Every recent graduate or new starter should consider developing a career plan before starting their job search. This will help to clarify what your long-term and short-term goals are for your career and outline a realistic path to get there. It will also make it easier to focus your job search on the right positions and help you to stay motivated, as you make progress against your objectives.
Your career plan should cover off the following:
Your career goals
This includes both short-term goals, such as the type of company (sector, niche, values etc) for which you’d like to work, as well as your longer-term ambitions, including, crucially, what you hope to achieve during your career. A career goal should not be limiting but should assist with direction and focus. Be open-minded and expect the odd change or disappointment along the way; not all career goals are met and your wants and needs are likely to change as you become older and more experienced. But they can be really valuable in helping you to stay focused on the right opportunities to get ahead.
It can also be beneficial to align your career goals with aspirations in your personal life. Though it is usually difficult to accurately predict everything, especially if you are in the earlier stages of your career, you’re likely to find it gets easier with time.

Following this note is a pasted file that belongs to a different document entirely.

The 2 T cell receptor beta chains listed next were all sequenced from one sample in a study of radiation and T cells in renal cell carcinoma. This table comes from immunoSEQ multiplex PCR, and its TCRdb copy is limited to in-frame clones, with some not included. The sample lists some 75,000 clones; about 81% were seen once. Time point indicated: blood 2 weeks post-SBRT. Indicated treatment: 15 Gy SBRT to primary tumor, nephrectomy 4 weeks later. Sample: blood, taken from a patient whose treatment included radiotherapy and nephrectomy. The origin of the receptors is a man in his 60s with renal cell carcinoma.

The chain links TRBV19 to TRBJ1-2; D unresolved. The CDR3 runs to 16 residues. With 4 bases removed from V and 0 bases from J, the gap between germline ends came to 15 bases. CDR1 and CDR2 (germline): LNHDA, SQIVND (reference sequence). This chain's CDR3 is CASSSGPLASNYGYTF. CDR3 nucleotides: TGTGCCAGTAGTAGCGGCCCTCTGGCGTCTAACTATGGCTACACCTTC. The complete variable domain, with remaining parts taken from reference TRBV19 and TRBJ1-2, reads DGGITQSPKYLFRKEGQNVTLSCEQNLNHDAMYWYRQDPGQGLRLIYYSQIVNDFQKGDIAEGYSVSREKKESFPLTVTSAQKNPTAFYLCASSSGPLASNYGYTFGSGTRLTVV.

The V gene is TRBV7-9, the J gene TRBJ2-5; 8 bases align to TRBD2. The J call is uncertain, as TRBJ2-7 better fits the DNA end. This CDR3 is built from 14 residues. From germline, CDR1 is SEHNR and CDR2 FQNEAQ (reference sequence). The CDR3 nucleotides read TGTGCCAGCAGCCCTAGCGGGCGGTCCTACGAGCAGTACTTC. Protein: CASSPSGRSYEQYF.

Determine the steps needed to achieve goals
Once your goals are set, you can define a path that will get you there. This may include applying for new roles within your current company, changing companies to progress, moving abroad for the right role, or seeking additional training or studying for a professional qualification.
You’re likely to find that networking is hugely valuable in helping you to achieve your goals, giving you the inside track on certain opportunities, and helping you to understand what is expected and required in a certain industry. As they say, ‘it’s not what you know, but who you know’, plus potential employers will see your curiosity as a definite sign of your interest and ambition.
Identify possible barriers to achieving your goals, so you can develop possible solutions in advance and anticipate potential setbacks. There are many possible barriers to career development, including personal circumstances, tough competition and lack of training or experience. But if you plan for these in advance, they don’t need to dampen your ambitions.
Short-Term Career Development
Focusing too much on long-term goals can be counterproductive, putting pressure on you to achieve unrealistic objectives and potentially resulting in shortcuts or inappropriate decisions. It is therefore vital to have a short-term career plan to keep track of your progress within a manageable time frame. Short-term career plans require developing realistic goals and objectives that are achievable within the next couple of years.
Long-Term Career Development
Long-term career development requires planning for the next five to ten years, and is equally important to ensure you moving in the right general direction to arrive there. However, career planning is not only an inward looking exercise, as you also have to understand which way the market and industry is moving. For example, do you need to upgrade your technical skills, given the increasing automation? Would you benefit from a stint in a fast growing developing market in Asia?
Ultimately, you have to make a decision based on your own skill-set and the market environment. Work towards making yourself more valuable to an employer.
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